Thank you so much for working so hard in this research .
                          This is really great and remarable that a well respected scientice/ researcher like you suggests that , it is time to take this research (chondroitinase plus graft ,etc) to clinical trial right now . YOU have a great weekend.


                          Please see our Nature paper (July 14) for a description of the grafting procedure at acute stages. The procedure we use is a modification (with the addition of ch'ase) of that originally published by Cheng and Olson. At chronic stages, we still have a ways to go before we have all the ingredients needed for robust regeneration with good functional recovery. Basically, a very small slit is made in the dura just above the lesion and the autograft is inserted. Axons are allowed to regenerate toward the other end of the bridge which is then inserted into a small slit on the other side of the lesion. Ch'ase is added to both ends of the graft. This is the procedure we use in rodents but will need to be scaled up for use in human. (please see the description below of the work of Henrich Cheng who has done nerve grafting in humans). I'm planning on writing to him to learn if he plans to add the enzyme to his strategy. It is most likely that the first use of chondroitinase in the USA will be for people with some sparing below the level of the lesion coupled with a large amount of rehab. However, both acute and chronic injuries could be treated with just the enzyme.

                          Dr. Heinrich Cheng: In 1996, Dr. Cheng and colleagues (Stockholm, Sweden) published a widely cited article on functional regeneration in rat spinal cords after peripheral nerve implantation (Science 273, 1996). Building upon this work, he has since transplanted peripheral nerve segments and injected a mixture of growth factors into the injury site of many patients with both acute and chronic SCI. There is considerable interest in SCI in Taiwan because the country’s “first lady” sustained a SCI.

                          Recently, Cheng and colleagues (Tapei, Taiwan) reported a case study of a patient who sustained an injury from a stabbing four years previous to surgical intervention (Spine, 29(14), 2004). Stabbing represents a more unique transection injury compared to the contusion injury that most patients with SCI have sustained. Specifically, the lesion at the T11 level was bridged with sural nerve grafts that redirected specific pathways from white to gray matter. The grafted area was stabilized with fibrin glue containing fibroblast growth factor. Two-and-a-half years after surgery, the patient had improved from C to D on the commonly used ASIA assessment scale.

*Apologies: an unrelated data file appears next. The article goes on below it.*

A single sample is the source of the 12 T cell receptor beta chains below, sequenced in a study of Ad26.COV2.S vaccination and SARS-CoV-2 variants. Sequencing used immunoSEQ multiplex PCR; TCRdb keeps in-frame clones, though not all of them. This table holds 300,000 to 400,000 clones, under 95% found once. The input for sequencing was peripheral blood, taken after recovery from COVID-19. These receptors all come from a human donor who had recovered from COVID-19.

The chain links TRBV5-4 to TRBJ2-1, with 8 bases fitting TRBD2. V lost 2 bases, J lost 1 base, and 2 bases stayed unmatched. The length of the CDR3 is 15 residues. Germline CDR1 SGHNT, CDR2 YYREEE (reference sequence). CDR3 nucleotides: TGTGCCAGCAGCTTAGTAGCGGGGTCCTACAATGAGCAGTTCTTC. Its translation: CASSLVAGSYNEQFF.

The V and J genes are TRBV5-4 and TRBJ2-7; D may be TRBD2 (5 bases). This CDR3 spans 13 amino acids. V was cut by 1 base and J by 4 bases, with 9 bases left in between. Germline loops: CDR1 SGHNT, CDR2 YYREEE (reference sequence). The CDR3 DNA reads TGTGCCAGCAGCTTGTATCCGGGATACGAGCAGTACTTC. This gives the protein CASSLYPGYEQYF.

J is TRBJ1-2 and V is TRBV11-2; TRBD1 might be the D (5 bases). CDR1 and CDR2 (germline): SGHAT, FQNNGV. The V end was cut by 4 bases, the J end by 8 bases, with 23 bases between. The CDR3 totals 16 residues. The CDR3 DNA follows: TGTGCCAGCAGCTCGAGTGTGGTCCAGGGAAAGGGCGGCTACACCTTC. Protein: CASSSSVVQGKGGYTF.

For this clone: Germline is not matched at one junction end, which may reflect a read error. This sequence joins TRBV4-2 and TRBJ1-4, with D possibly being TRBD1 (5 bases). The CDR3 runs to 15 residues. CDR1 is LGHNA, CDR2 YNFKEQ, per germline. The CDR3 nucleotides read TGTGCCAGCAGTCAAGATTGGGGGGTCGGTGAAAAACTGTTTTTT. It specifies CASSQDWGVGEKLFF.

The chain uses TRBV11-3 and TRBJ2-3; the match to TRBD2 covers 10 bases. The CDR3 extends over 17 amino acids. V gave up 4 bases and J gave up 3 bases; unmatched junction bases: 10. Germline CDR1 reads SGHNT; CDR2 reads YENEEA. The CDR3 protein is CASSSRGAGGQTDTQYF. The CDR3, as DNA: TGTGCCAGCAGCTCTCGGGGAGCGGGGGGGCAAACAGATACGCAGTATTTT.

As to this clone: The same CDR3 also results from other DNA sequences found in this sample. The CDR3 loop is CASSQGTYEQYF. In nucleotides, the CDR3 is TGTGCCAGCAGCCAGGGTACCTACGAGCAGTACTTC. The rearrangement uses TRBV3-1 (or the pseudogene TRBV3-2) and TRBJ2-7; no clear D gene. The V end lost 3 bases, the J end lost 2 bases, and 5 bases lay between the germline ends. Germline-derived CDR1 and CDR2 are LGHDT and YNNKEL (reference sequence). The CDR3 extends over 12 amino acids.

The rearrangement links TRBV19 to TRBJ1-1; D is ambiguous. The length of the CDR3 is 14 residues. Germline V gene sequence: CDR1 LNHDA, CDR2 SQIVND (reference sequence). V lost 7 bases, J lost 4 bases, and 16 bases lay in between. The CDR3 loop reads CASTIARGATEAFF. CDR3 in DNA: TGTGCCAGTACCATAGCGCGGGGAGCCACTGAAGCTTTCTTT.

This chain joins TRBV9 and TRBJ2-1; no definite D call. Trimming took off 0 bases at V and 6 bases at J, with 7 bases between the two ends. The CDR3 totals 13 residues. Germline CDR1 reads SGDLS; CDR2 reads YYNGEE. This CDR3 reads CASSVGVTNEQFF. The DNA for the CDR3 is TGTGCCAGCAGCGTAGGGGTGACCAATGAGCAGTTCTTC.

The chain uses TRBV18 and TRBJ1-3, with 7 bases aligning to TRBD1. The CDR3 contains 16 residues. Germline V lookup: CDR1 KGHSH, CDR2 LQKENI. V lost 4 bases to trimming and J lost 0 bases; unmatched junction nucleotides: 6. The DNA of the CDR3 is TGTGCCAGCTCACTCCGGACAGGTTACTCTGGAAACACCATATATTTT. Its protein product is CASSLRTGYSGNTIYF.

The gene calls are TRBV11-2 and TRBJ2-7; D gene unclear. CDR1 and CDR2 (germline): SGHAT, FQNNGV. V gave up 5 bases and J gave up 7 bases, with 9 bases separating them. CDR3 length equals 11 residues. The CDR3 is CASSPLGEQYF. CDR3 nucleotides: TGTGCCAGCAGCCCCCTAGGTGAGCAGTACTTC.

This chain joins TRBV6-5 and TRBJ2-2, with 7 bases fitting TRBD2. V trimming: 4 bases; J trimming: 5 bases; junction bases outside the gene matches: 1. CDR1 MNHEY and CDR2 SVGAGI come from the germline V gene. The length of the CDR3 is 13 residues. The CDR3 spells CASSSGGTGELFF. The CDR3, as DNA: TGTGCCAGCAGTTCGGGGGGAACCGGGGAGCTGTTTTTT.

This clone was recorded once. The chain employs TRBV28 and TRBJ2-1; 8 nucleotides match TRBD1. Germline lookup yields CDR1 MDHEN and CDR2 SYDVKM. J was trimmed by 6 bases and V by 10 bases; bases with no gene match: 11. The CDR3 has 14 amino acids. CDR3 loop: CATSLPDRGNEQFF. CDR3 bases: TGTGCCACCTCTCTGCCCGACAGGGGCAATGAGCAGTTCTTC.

Over the 2000–2003 period, Cheng has treated 25 cases with the approach. Of these cases, 10 were cervical injuries of which seven improved in motor score and sensory scores. He has been authorized to carry out an additional 115 patients.

                          Comment


                          • Wouldn't it be interesting to add chondroitinase to the following strategy (see below).

                            J Neurosurg Spine 8:208–214, 2008
                            208 J. Neurosurg.: Spine / Volume 8 / March 2008
                            FTER traumatic cervical SCI, the immediate surrounding
                            areas below the injury site are afflicted by
                            an overwhelming loss of neurological function.
                            Necrosis and subsequent cell death often follow from the
                            primary mechanical injury. In the pathophysiology of SCI,
                            however, the primary mechanical damage that occurs triggers
                            a delayed secondary sequence of events, and multiple
                            neurological systems of the body are subsequently harmed.
                            The consequences of necrotic and apoptotic cell death triggered
                            by secondary adverse reactions may include vascular
                            abnormalities, ischemia–reperfusion injuries, oxidative cell
                            injury, homeostatic disturbances, or profound inflammatory
                            responses.1
                            As a consequence of both the primary injury and the secondary
                            adverse reactions, spinal cord degeneration ensues
                            and leads to loss of motor function and a very poor prognosis
                            for functional recovery. Various investigators, after
                            achieving successful results in their respective animal studies,
                            3–5 have advocated the adoption of a range of spinal cord
                            repair strategies for the recovery of human motor function
                            following SCI. The first of such repair strategies in humans
                            was reported by Cheng and colleagues6 in 2004, in which
                            sural nerve grafting was performed on a young man with
                            a penetrating injury using fibrin glue with acidic FGF. To